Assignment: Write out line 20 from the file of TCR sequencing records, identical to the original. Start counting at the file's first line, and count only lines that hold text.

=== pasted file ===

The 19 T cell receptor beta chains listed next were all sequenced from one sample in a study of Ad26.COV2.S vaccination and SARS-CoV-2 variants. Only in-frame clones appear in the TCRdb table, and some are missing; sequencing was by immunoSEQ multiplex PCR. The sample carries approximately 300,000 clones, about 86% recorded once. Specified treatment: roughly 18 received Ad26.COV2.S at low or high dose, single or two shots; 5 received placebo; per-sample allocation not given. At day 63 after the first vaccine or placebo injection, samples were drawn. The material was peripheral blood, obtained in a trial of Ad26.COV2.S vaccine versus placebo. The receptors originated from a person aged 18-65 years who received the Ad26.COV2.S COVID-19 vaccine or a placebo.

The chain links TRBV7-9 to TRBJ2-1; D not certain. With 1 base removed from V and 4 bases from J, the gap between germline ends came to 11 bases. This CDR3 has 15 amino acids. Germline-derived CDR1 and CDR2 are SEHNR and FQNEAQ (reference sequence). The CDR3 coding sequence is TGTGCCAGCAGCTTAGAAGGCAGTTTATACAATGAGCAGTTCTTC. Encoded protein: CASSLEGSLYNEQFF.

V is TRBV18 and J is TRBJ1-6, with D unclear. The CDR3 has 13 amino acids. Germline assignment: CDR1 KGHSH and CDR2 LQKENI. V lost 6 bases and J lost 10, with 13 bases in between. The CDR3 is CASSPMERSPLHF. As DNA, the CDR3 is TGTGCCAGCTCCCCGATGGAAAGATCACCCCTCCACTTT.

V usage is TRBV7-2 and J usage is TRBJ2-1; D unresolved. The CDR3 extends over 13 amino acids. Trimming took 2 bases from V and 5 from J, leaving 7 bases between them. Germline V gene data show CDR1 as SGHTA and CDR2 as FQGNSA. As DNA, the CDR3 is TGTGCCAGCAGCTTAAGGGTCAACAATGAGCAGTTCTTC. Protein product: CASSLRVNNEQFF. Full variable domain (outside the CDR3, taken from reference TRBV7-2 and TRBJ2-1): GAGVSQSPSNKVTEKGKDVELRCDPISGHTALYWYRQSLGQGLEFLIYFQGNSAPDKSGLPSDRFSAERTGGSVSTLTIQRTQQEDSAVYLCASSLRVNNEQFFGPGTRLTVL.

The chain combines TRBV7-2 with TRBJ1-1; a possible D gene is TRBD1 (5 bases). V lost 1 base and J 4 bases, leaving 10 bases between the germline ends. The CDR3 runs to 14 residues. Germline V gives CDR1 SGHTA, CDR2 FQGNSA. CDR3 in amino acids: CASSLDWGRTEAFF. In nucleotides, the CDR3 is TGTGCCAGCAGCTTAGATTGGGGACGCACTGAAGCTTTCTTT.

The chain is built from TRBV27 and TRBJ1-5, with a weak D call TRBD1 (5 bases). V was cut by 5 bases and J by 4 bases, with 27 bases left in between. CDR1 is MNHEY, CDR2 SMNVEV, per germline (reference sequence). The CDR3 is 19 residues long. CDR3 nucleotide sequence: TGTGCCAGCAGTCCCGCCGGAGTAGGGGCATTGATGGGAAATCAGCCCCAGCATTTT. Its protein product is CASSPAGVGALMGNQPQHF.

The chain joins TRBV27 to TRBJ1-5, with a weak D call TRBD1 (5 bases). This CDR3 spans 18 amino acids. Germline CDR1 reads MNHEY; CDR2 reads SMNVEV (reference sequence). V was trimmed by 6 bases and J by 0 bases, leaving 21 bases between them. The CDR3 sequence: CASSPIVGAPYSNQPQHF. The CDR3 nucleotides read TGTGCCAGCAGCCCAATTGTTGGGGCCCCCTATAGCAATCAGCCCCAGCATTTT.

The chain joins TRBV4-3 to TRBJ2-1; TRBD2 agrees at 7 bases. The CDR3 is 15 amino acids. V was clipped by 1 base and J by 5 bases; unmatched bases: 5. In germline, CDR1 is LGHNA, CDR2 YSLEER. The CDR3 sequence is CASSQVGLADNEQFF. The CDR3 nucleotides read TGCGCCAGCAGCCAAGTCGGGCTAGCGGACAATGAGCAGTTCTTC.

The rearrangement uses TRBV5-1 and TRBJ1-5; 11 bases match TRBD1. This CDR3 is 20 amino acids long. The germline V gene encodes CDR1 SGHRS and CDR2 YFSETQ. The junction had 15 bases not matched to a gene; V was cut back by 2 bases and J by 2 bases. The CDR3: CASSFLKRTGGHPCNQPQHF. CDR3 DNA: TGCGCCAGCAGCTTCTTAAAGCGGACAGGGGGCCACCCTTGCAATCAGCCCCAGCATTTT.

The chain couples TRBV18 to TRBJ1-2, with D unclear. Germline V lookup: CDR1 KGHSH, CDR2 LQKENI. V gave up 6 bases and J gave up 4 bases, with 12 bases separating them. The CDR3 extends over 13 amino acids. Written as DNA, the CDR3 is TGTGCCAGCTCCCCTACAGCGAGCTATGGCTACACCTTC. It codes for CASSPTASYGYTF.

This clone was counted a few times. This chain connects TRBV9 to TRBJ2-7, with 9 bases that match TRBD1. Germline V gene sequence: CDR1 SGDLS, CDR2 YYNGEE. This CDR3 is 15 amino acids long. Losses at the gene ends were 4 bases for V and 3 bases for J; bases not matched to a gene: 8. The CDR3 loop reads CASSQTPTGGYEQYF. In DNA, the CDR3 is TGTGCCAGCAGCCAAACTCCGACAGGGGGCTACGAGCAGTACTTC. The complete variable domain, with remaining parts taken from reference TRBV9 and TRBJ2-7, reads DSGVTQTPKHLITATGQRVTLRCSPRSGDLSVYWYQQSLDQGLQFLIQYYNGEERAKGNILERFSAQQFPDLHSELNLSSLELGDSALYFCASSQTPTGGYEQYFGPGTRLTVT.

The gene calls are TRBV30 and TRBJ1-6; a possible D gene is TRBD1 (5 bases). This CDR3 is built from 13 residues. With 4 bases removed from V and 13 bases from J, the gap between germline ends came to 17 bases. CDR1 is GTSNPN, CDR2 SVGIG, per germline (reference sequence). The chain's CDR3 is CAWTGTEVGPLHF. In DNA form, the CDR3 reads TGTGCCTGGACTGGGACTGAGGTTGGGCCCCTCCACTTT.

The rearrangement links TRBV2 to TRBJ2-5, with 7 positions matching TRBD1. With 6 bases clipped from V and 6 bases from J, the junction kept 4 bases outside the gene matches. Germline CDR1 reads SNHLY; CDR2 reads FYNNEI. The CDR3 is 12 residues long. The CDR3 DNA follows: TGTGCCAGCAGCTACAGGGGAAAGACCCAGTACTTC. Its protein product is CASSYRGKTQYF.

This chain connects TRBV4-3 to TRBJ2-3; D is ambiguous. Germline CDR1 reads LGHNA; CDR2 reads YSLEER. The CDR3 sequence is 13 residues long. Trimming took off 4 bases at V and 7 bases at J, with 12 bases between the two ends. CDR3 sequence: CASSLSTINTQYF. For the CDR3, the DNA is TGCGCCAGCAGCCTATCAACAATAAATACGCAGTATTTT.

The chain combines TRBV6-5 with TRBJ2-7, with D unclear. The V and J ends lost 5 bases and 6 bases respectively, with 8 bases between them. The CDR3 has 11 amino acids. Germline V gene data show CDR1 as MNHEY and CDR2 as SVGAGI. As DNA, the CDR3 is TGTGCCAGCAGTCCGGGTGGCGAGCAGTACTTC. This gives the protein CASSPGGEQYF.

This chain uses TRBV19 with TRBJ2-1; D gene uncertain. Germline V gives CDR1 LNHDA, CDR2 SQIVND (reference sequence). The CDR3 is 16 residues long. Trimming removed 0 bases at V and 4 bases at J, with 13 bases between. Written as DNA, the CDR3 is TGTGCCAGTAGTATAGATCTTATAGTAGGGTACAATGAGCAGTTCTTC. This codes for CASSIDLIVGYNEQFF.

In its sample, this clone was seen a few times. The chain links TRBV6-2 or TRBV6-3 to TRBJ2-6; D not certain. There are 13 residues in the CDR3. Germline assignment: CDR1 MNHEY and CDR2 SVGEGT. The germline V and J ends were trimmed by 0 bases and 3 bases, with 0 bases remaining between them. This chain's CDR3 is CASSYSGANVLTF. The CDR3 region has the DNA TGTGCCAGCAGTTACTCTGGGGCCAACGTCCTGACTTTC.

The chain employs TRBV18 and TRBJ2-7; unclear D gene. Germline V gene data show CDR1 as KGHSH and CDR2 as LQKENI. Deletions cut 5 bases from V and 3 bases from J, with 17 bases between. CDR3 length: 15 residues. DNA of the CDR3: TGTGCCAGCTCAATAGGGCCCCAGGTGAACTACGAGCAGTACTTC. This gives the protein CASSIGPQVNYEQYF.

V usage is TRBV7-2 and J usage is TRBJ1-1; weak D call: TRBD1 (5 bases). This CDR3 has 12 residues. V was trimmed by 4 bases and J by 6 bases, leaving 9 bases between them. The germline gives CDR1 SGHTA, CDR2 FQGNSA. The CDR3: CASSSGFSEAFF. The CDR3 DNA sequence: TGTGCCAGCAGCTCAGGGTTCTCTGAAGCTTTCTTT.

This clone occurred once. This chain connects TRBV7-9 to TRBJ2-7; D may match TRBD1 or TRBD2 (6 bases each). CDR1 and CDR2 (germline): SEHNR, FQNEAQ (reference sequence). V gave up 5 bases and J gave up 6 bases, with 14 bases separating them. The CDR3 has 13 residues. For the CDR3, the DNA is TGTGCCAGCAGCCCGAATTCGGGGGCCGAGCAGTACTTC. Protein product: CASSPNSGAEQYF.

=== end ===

This clone occurred once. This chain connects TRBV7-9 to TRBJ2-7; D may match TRBD1 or TRBD2 (6 bases each). CDR1 and CDR2 (germline): SEHNR, FQNEAQ (reference sequence). V gave up 5 bases and J gave up 6 bases, with 14 bases separating them. The CDR3 has 13 residues. For the CDR3, the DNA is TGTGCCAGCAGCCCGAATTCGGGGGCCGAGCAGTACTTC. Protein product: CASSPNSGAEQYF.